ATLAS of DOGS: Explore the PAW-SOME World of Pooches

I’ve always prided myself on my ability to recognize an impressive number of dog breeds, but I was blown away by some of the unusual pooches covered in the ATLAS OF DOGS, as well as the fascinating information about some more common breeds. In this beautifully rendered hardcover by Lonely Planet Kids, author Frances Evans and illustrator Kelsey Evans introduce 150 paw-some pooches in the geographic region from which they hail with engaging, kid-friendly language and vibrant, personality-packed illustrations. Though the reading level is tagged at grades 1-3, this is an atlas an entire family of dog lovers can enjoy!

Whether you’re looking for a new furry companion or enjoy flipping through dog books like I do, you’ll learn fun facts about breeds like the Cesky (“chess-key”) Terrier, a Czech rat-hunter bred in the 1940s to be “chilled-out when off duty.” I particularly appreciate how Frances Evans gives us the real poop-scoop about what each dog was bred for and how they might act around people, in or out of your home. I also love how arrows point to each physical attribute and include clear explanations. Now for some woof-tastic examples!

Believe it or not, the Hungarian Puli’s fur naturally grows into mop-like cords. Equally hard to believe, this “clever, agile, and energetic” mid-sized pooch was bred to round up sheep! Imagine having a dog that can round up your teenagers and dust your floors at the same time. But given the Puli’s penchant for jumping on top of sheep, this probably isn’t the best breed for families with young children!

After reading this paw-some description, I immediately googled “Afghan Hounds running in the desert” and confirmed my hunch that these aloof hunting dogs think they’re cats. This stunner has long, silky hair that many women (and men) would envy.

Interspersed throughout THE ATLAS OF DOGS are special interest pages. SUPER-DOGS introduces real life canine superheroes like Bear, a Collie-Koolie crossbreed who saved over 100 koalas trapped by terrible Australian brushfires in 2019 – 2020. Bear’s heroics merit being written up in a school report and prove my long-held belief that mutts are just as worthy of our love as purebred dogs are.

Some dogs, as many of you are undoubtably aware, are purposely crossbred into designer combinations. Under the heading CUTE CROSSBREEDS AND MARVELOUS MIXES, readers are introduced to Boradors – a mix between a Labrador and a Border Collie- and the adorable and playful Cavoodle (my next dog), a mix between a Cavalier King Charles Spaniel and a Miniature or Toy Poodle.

Other special interest pages include DOGS ON THE GO, GENTLE GIANTS, TERRIFIC TERRIERS, DOGS WITH JOBS, RECORD-BREAKING DOGS, and more! Besides the Table of Contents, the ATLAS OF DOGS also features a glossary of terms and a helpful index that make searching for a specific breed or section tail-waggingly easy.

Can you sniff out my passion for dogs? Recently, we rescued a 4-year-old Goldendoodle named Skye. Though I’m a wee bit bummed that Goldendoodles aren’t highlighted in the atlas, I recognize that with the proliferation of designer doodles (Aussiedoodles, Bernadoodles, Schnoodles…), there could be an atlas dedicated entirely to them! What’s next? Perhaps a Stroodle – a mix between a St. Bernard and a Standard Poodle! Appropriately, the doodle that started the craze, the “affectionate, friendly, smart” Labradoodle, IS included.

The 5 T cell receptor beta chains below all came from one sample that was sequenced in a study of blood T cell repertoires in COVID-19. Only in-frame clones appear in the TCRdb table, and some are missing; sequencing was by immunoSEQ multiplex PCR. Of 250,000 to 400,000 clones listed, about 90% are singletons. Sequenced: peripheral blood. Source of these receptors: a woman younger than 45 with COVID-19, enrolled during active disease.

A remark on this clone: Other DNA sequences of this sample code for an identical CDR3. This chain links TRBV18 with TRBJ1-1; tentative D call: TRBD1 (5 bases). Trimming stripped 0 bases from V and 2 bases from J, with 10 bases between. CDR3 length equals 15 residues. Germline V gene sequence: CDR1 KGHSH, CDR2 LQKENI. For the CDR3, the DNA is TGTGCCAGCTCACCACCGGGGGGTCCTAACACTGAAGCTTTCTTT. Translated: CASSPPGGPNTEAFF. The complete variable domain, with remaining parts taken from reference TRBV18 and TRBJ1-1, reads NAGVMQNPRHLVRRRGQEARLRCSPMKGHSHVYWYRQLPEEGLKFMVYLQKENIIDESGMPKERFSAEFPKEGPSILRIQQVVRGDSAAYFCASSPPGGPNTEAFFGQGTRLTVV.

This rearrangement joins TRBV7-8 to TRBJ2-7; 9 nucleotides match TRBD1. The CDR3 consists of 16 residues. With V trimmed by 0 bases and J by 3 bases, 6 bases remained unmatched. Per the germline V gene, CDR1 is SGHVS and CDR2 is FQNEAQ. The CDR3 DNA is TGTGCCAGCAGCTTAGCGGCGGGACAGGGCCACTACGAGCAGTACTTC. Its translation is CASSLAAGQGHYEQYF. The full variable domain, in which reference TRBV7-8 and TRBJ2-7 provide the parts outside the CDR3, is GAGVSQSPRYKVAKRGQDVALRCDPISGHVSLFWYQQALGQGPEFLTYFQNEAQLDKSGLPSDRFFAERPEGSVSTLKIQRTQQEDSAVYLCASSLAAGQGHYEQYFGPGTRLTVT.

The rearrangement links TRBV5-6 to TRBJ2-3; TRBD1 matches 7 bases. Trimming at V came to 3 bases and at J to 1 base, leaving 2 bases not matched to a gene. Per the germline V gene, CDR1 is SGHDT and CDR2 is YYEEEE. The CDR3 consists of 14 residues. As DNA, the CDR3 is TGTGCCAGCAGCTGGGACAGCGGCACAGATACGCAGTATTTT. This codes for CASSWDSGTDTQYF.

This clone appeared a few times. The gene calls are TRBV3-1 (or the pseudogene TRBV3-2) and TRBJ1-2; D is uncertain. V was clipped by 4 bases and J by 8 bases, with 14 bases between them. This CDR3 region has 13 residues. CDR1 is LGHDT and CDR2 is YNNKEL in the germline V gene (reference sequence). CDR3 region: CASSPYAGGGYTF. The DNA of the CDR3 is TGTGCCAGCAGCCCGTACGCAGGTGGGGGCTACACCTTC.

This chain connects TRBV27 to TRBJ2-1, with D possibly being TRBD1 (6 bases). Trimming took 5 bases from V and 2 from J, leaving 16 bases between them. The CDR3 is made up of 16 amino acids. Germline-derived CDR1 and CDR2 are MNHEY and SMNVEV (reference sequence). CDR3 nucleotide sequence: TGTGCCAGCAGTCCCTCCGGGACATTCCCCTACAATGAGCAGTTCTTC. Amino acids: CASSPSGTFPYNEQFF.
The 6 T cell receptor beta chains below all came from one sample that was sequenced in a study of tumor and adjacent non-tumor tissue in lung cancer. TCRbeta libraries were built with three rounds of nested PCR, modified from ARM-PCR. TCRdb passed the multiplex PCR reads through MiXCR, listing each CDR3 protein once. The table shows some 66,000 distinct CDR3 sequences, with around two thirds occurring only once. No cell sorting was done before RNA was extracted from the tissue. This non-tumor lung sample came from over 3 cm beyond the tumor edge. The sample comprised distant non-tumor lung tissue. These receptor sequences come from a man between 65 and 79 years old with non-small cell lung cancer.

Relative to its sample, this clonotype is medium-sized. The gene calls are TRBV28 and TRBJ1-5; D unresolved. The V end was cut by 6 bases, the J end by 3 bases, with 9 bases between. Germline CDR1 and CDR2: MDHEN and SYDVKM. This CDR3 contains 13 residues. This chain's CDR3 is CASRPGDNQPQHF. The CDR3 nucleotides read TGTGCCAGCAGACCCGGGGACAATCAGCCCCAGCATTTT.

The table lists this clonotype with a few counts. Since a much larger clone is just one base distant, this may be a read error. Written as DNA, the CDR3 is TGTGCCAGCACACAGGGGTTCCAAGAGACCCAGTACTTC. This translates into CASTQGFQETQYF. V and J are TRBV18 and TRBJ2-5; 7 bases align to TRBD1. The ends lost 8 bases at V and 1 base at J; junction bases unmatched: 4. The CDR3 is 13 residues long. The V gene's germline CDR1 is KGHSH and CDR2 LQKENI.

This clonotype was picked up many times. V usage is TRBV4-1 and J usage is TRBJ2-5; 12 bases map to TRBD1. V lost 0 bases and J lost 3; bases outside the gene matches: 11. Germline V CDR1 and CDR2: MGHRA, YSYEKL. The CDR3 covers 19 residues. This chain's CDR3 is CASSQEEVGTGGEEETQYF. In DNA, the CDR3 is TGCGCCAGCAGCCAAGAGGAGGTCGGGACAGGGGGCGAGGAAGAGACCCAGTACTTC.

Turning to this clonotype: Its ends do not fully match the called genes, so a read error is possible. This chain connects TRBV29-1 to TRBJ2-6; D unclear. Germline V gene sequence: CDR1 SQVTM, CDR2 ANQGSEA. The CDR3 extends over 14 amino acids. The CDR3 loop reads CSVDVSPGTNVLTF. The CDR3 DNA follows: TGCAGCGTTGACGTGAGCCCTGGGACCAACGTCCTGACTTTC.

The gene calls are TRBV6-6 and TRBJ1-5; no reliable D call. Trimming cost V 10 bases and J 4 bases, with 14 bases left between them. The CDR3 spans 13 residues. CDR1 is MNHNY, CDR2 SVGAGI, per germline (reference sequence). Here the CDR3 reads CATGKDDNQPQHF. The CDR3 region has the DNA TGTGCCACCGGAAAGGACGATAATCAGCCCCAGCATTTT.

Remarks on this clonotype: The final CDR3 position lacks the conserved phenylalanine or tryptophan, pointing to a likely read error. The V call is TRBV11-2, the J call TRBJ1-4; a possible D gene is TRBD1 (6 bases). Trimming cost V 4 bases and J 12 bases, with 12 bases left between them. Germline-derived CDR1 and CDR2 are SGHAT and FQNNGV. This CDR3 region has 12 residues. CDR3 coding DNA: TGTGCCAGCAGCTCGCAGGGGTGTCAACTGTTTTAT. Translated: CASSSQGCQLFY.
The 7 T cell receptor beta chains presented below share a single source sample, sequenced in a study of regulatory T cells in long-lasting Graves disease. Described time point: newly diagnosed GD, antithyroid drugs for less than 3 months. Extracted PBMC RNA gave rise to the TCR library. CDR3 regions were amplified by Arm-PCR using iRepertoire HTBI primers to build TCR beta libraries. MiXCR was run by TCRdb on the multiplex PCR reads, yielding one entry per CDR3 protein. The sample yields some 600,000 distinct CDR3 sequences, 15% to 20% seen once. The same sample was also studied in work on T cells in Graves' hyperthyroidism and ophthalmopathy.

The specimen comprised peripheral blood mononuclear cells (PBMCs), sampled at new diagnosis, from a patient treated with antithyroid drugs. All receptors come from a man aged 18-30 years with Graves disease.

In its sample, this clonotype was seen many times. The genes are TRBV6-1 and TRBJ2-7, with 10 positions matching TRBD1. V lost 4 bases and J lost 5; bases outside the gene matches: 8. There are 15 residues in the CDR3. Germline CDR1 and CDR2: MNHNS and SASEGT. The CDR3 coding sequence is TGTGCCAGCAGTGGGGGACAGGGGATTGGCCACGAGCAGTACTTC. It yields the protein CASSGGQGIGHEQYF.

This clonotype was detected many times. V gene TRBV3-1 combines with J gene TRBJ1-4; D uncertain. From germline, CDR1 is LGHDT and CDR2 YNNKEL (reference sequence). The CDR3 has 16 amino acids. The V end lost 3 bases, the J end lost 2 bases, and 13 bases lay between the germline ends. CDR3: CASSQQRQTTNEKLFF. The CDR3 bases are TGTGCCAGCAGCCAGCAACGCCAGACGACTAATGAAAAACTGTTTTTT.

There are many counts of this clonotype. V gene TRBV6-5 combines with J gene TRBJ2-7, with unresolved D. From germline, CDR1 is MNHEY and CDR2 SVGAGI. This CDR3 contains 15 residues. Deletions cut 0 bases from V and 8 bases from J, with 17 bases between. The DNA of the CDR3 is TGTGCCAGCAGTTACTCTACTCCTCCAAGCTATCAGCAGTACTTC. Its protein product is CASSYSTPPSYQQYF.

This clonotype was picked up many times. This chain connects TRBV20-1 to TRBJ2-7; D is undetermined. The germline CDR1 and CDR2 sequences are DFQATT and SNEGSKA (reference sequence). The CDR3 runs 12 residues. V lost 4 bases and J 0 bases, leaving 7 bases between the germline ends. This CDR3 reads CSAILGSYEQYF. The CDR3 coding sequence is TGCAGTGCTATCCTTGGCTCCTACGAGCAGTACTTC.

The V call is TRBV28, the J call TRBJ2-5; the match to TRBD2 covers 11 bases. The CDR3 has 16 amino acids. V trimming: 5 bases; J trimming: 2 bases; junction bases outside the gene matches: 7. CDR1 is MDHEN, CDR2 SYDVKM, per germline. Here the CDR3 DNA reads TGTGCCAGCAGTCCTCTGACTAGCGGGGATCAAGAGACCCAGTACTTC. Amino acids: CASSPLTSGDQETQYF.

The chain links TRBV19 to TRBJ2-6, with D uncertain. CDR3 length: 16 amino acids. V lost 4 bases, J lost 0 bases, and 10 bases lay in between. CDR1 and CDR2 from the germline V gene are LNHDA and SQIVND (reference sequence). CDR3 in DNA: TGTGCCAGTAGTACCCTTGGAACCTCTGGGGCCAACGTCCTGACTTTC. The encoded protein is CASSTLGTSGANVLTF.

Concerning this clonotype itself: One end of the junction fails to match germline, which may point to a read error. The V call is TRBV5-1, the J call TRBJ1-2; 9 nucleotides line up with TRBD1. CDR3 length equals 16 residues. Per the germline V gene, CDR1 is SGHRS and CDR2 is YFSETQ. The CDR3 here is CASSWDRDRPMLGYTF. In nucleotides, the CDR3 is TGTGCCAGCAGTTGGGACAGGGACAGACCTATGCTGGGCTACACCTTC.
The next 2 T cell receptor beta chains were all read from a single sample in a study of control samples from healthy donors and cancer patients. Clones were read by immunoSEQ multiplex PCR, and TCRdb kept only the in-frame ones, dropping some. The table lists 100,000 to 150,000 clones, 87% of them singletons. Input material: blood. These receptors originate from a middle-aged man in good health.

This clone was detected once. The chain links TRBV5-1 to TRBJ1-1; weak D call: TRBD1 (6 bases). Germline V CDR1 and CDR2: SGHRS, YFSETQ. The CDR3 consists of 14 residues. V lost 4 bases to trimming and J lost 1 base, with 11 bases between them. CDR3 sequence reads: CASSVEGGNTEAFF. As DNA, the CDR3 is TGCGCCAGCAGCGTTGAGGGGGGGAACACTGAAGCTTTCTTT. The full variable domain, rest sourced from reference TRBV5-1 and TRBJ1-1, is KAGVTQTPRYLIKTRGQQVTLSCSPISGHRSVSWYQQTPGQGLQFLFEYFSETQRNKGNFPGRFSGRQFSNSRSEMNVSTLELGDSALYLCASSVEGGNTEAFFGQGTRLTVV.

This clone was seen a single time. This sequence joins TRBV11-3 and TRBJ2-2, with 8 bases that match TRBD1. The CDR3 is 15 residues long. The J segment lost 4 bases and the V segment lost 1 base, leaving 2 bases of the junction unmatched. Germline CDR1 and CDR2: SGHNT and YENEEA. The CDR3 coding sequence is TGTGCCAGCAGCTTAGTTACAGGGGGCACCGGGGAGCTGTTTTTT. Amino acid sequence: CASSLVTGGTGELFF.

One final anecdote: A few weeks ago, I met the most unusual and adorable dog. Its tight, curly coat was Poodle-esque, but it had a big, blocky head that contrasted its coat. “What kind of dog is that?” I breathlessly quizzed the owner and asked him to repeat his answer three times. When every person behind me also quizzed the kind and patient owner, I suggested he call it a truffle dog instead. Kudos to Frances Evans for providing the phonetic pronunciation of each breed! And trust me when I tell you there are breeds within the ATLAS OF DOGS with names more difficult than this one!

Dog lovers of any age are guaranteed to get hours of enjoyment from this stunning atlas, a veritable who’s who of our faithful canine companions. Here’s why I heartily recommend this hardcover for kids: it imparts respect and understanding, invites exploration and additional research, can be read and re-read in sections or page by page, and will retain its good looks through repeated perusal. Kids can focus on whatever sparks their fancy, a specific geographic region, a particular breed, or the fascinating special interest pages. There’s absolutely no right or wrong way to experience an atlas like this! Though the holidays are behind us, the ATLAS OF DOGS would make a woof-tastic birthday, Valentine’s Day, or any time gift! So go fetch!!

8 comments

    1. I loved the story of Bear! And I never heard his story before reading this atlas! All the stories in the SUPER-DOGS section are truly awe-inspiring.

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    1. Pamela, indeed it is! I’ve always prided myself on my dog breed knowledge, but I learned so much from this beautiful atlas and really enjoy flipping through it.

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  1. Oh man, this would be an engaging coffee table book at my house! I love the idea of the Super-Dog stories interspersed throughout…sounds greally cute 🙂

    Liked by 1 person

    1. Hilary,
      Yes! This makes for the perfect coffee table book. One that the entire family will enjoy reading again and again.

      Like

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